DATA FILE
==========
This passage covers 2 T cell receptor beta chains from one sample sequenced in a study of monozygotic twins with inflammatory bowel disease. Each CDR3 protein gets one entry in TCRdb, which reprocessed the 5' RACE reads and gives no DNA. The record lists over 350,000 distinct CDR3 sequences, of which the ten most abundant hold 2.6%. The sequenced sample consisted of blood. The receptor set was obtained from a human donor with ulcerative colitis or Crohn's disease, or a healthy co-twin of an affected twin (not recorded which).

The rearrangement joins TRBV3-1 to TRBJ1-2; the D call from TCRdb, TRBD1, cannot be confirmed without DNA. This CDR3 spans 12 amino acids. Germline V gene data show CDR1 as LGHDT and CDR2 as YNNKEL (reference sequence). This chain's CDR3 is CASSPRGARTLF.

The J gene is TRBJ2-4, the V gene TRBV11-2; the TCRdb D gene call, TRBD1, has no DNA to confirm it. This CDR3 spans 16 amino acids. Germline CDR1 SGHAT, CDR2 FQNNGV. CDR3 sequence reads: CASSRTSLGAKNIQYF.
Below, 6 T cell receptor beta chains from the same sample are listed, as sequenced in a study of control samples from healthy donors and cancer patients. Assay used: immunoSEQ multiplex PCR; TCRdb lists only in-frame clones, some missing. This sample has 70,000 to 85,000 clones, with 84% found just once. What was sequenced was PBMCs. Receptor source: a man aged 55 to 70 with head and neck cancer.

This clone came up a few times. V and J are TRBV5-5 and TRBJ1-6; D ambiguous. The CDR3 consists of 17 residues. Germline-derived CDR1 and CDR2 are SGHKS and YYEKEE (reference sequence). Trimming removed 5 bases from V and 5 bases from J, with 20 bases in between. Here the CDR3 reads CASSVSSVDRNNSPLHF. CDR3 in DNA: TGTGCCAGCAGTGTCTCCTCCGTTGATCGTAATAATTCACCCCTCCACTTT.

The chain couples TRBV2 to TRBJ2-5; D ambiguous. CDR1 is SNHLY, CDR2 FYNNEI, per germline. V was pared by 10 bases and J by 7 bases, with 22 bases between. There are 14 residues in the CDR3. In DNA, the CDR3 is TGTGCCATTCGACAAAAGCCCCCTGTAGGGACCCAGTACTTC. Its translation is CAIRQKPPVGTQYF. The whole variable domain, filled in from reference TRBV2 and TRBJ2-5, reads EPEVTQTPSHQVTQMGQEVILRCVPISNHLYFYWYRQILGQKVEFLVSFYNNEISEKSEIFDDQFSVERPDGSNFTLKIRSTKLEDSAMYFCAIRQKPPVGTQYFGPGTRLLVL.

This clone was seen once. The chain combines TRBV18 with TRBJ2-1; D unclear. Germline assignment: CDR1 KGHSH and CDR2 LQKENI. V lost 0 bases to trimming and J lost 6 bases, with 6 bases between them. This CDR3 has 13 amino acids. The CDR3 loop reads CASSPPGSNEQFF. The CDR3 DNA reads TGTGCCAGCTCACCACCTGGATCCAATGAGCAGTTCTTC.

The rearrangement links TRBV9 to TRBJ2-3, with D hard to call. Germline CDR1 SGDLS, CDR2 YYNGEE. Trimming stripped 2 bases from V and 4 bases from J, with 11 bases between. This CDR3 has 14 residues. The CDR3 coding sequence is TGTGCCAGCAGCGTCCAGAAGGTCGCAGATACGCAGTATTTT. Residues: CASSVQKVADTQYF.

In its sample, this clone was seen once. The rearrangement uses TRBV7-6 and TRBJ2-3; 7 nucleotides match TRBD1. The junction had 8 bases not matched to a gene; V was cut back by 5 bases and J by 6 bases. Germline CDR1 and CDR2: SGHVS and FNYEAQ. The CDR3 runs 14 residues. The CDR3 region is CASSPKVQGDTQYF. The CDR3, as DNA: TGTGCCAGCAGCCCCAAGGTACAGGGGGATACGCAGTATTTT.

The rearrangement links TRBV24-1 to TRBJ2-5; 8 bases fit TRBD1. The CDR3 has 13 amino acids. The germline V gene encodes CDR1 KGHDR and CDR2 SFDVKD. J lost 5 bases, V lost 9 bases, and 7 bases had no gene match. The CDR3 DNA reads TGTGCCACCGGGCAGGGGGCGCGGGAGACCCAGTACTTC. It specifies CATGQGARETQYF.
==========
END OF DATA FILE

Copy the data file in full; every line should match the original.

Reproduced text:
This passage covers 2 T cell receptor beta chains from one sample sequenced in a study of monozygotic twins with inflammatory bowel disease. Each CDR3 protein gets one entry in TCRdb, which reprocessed the 5' RACE reads and gives no DNA. The record lists over 350,000 distinct CDR3 sequences, of which the ten most abundant hold 2.6%. The sequenced sample consisted of blood. The receptor set was obtained from a human donor with ulcerative colitis or Crohn's disease, or a healthy co-twin of an affected twin (not recorded which).

The rearrangement joins TRBV3-1 to TRBJ1-2; the D call from TCRdb, TRBD1, cannot be confirmed without DNA. This CDR3 spans 12 amino acids. Germline V gene data show CDR1 as LGHDT and CDR2 as YNNKEL (reference sequence). This chain's CDR3 is CASSPRGARTLF.

The J gene is TRBJ2-4, the V gene TRBV11-2; the TCRdb D gene call, TRBD1, has no DNA to confirm it. This CDR3 spans 16 amino acids. Germline CDR1 SGHAT, CDR2 FQNNGV. CDR3 sequence reads: CASSRTSLGAKNIQYF.
Below, 6 T cell receptor beta chains from the same sample are listed, as sequenced in a study of control samples from healthy donors and cancer patients. Assay used: immunoSEQ multiplex PCR; TCRdb lists only in-frame clones, some missing. This sample has 70,000 to 85,000 clones, with 84% found just once. What was sequenced was PBMCs. Receptor source: a man aged 55 to 70 with head and neck cancer.

This clone came up a few times. V and J are TRBV5-5 and TRBJ1-6; D ambiguous. The CDR3 consists of 17 residues. Germline-derived CDR1 and CDR2 are SGHKS and YYEKEE (reference sequence). Trimming removed 5 bases from V and 5 bases from J, with 20 bases in between. Here the CDR3 reads CASSVSSVDRNNSPLHF. CDR3 in DNA: TGTGCCAGCAGTGTCTCCTCCGTTGATCGTAATAATTCACCCCTCCACTTT.

The chain couples TRBV2 to TRBJ2-5; D ambiguous. CDR1 is SNHLY, CDR2 FYNNEI, per germline. V was pared by 10 bases and J by 7 bases, with 22 bases between. There are 14 residues in the CDR3. In DNA, the CDR3 is TGTGCCATTCGACAAAAGCCCCCTGTAGGGACCCAGTACTTC. Its translation is CAIRQKPPVGTQYF. The whole variable domain, filled in from reference TRBV2 and TRBJ2-5, reads EPEVTQTPSHQVTQMGQEVILRCVPISNHLYFYWYRQILGQKVEFLVSFYNNEISEKSEIFDDQFSVERPDGSNFTLKIRSTKLEDSAMYFCAIRQKPPVGTQYFGPGTRLLVL.

This clone was seen once. The chain combines TRBV18 with TRBJ2-1; D unclear. Germline assignment: CDR1 KGHSH and CDR2 LQKENI. V lost 0 bases to trimming and J lost 6 bases, with 6 bases between them. This CDR3 has 13 amino acids. The CDR3 loop reads CASSPPGSNEQFF. The CDR3 DNA reads TGTGCCAGCTCACCACCTGGATCCAATGAGCAGTTCTTC.

The rearrangement links TRBV9 to TRBJ2-3, with D hard to call. Germline CDR1 SGDLS, CDR2 YYNGEE. Trimming stripped 2 bases from V and 4 bases from J, with 11 bases between. This CDR3 has 14 residues. The CDR3 coding sequence is TGTGCCAGCAGCGTCCAGAAGGTCGCAGATACGCAGTATTTT. Residues: CASSVQKVADTQYF.

In its sample, this clone was seen once. The rearrangement uses TRBV7-6 and TRBJ2-3; 7 nucleotides match TRBD1. The junction had 8 bases not matched to a gene; V was cut back by 5 bases and J by 6 bases. Germline CDR1 and CDR2: SGHVS and FNYEAQ. The CDR3 runs 14 residues. The CDR3 region is CASSPKVQGDTQYF. The CDR3, as DNA: TGTGCCAGCAGCCCCAAGGTACAGGGGGATACGCAGTATTTT.

The rearrangement links TRBV24-1 to TRBJ2-5; 8 bases fit TRBD1. The CDR3 has 13 amino acids. The germline V gene encodes CDR1 KGHDR and CDR2 SFDVKD. J lost 5 bases, V lost 9 bases, and 7 bases had no gene match. The CDR3 DNA reads TGTGCCACCGGGCAGGGGGCGCGGGAGACCCAGTACTTC. It specifies CATGQGARETQYF.